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Picture yourself sitting on the tatami mats in your private room, enjoying a cup of tea. You step out on to the deck of your private garden and slip out of your yukata nightrobe for a nighttime (or daytime) dip in your private tub, surrounded by a bright green carefully sculpted and curated garden. What more could one ask for?
What is a ryokan?
A ryokan (旅館) is a traditional Japanese inn that customarily features tatami-matted rooms and communal bathing. These inns have typically existed for hundreds of years … the oldest ones are considered the oldest hotels in the world, founded in 705 A.D. and 718 A.D. respectively. Ryokan such as these were founded to serve Japanese travelers along their highways and government routes.
Most ryokan are located in rural areas for spatial and scenic reasons. In fact, beautiful scenery is considered one of the main architectural features at many of these old hotels.
What to expect
When you enter a ryokan, the hoteliers will usually take your shoes and hand over house slippers for you to use throughout your stay. You are also encouraged to wear a house yukata, similar to what westerners think of as a kimono but with more of a nightwear/nightgown/bathmat vibe in terms of formality.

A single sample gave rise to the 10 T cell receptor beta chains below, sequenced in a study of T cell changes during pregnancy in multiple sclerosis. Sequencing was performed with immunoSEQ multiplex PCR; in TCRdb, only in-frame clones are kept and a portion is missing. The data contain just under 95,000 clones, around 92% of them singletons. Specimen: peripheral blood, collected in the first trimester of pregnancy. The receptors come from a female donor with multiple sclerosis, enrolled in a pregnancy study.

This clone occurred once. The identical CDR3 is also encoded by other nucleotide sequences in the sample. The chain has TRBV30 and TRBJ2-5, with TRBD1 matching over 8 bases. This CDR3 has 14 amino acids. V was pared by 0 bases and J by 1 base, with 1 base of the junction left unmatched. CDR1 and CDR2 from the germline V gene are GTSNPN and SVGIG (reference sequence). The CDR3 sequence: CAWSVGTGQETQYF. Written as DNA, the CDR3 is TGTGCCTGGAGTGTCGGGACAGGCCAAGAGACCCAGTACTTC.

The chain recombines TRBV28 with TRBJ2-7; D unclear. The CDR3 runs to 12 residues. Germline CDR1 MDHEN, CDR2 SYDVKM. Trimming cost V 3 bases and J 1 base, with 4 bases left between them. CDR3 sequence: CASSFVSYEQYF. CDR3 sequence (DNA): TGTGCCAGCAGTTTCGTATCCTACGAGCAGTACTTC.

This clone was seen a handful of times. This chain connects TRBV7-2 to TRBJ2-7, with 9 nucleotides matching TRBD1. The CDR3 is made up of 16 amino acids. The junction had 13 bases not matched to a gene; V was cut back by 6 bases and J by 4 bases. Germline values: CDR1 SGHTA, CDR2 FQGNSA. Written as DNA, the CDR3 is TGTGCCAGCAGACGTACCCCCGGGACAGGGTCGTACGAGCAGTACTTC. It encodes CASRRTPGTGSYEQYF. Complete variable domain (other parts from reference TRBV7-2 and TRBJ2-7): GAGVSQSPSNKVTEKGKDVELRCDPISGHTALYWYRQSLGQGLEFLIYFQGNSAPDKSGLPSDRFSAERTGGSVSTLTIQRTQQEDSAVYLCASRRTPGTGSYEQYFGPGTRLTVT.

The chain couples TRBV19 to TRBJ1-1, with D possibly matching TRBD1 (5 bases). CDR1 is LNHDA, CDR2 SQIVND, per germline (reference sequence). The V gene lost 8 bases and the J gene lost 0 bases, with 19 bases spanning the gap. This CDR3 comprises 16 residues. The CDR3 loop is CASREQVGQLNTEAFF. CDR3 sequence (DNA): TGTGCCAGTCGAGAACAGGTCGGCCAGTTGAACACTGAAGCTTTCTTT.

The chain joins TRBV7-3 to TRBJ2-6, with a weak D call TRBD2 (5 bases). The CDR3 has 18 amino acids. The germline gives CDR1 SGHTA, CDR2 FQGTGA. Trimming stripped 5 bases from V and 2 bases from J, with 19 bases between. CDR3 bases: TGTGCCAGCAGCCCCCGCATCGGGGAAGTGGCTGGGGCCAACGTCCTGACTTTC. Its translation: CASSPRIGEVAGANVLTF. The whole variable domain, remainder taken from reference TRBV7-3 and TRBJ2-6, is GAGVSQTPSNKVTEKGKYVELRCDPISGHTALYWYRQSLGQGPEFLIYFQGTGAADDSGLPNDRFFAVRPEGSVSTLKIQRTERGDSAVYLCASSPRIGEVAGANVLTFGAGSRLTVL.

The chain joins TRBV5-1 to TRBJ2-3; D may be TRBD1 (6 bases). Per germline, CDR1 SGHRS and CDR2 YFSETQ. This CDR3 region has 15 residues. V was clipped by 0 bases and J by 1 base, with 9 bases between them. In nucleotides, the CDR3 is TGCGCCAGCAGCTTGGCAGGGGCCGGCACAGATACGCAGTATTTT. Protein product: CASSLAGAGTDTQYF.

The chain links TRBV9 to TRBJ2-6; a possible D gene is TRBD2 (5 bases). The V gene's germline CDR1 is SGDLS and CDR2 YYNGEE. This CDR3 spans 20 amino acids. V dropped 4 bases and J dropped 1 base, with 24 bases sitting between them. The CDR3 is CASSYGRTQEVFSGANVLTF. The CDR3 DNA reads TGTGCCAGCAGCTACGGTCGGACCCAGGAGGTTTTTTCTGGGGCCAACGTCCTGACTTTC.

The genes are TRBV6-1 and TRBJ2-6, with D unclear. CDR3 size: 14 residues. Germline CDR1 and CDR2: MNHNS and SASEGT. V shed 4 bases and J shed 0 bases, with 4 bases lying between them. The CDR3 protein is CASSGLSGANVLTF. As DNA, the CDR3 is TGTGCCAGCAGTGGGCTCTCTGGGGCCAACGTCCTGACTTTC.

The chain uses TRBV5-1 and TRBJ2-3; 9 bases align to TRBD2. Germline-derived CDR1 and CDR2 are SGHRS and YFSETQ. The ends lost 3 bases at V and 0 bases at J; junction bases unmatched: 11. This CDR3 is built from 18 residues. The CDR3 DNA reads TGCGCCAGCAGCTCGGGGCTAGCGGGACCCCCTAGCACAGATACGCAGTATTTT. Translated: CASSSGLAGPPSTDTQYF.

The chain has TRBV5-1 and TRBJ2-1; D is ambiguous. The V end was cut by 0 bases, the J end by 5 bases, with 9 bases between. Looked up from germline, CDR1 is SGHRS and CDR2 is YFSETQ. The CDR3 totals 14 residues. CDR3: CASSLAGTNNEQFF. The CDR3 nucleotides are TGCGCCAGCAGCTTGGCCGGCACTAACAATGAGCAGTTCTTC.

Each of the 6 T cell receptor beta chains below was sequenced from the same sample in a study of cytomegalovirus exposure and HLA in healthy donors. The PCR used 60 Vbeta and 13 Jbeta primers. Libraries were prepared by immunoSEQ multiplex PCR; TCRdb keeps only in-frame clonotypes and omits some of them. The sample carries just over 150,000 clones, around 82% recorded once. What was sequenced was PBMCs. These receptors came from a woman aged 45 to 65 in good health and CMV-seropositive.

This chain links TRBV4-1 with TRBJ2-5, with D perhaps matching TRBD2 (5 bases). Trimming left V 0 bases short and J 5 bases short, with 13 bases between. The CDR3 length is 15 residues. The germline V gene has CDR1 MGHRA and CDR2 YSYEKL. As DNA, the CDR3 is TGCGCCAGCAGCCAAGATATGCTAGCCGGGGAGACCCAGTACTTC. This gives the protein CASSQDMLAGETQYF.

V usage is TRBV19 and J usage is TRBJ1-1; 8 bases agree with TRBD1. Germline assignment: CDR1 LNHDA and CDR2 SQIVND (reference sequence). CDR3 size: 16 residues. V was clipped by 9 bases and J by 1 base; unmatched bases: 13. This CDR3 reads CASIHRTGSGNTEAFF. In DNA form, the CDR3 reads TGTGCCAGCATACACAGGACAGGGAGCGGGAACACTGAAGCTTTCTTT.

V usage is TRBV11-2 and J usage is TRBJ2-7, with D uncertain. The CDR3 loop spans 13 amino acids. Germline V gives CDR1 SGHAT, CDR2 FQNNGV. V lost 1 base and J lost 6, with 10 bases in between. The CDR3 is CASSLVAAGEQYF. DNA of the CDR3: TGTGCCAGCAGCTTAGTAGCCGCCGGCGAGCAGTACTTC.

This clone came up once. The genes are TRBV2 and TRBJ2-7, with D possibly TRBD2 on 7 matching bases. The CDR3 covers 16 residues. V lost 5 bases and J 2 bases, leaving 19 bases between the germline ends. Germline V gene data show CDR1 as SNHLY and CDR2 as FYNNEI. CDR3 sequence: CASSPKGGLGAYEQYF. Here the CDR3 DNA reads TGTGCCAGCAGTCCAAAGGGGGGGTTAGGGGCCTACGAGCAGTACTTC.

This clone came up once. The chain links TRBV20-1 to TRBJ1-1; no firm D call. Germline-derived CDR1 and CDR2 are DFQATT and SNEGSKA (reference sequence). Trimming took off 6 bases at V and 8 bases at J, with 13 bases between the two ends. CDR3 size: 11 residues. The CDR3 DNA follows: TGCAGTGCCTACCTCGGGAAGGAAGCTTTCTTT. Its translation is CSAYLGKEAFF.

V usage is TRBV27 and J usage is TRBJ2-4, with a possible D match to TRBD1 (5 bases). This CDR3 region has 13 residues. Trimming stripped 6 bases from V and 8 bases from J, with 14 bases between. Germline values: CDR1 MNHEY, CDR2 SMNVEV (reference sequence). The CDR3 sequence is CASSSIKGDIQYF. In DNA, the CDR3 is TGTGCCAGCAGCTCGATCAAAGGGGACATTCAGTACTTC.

The floors are covered in tatami mats, and the tables and chairs/cushions sit close to the ground. Doors tend to be made of paper and wood, and slide from side to side. Beds are typically Japanese futons, which are rolled out by the staff at night for the guests.
Most ryokan feature seasonal chef’s choice meals (kaiseki) either served in room or in a public area. Different ryokan may specialize in different types of cuisine.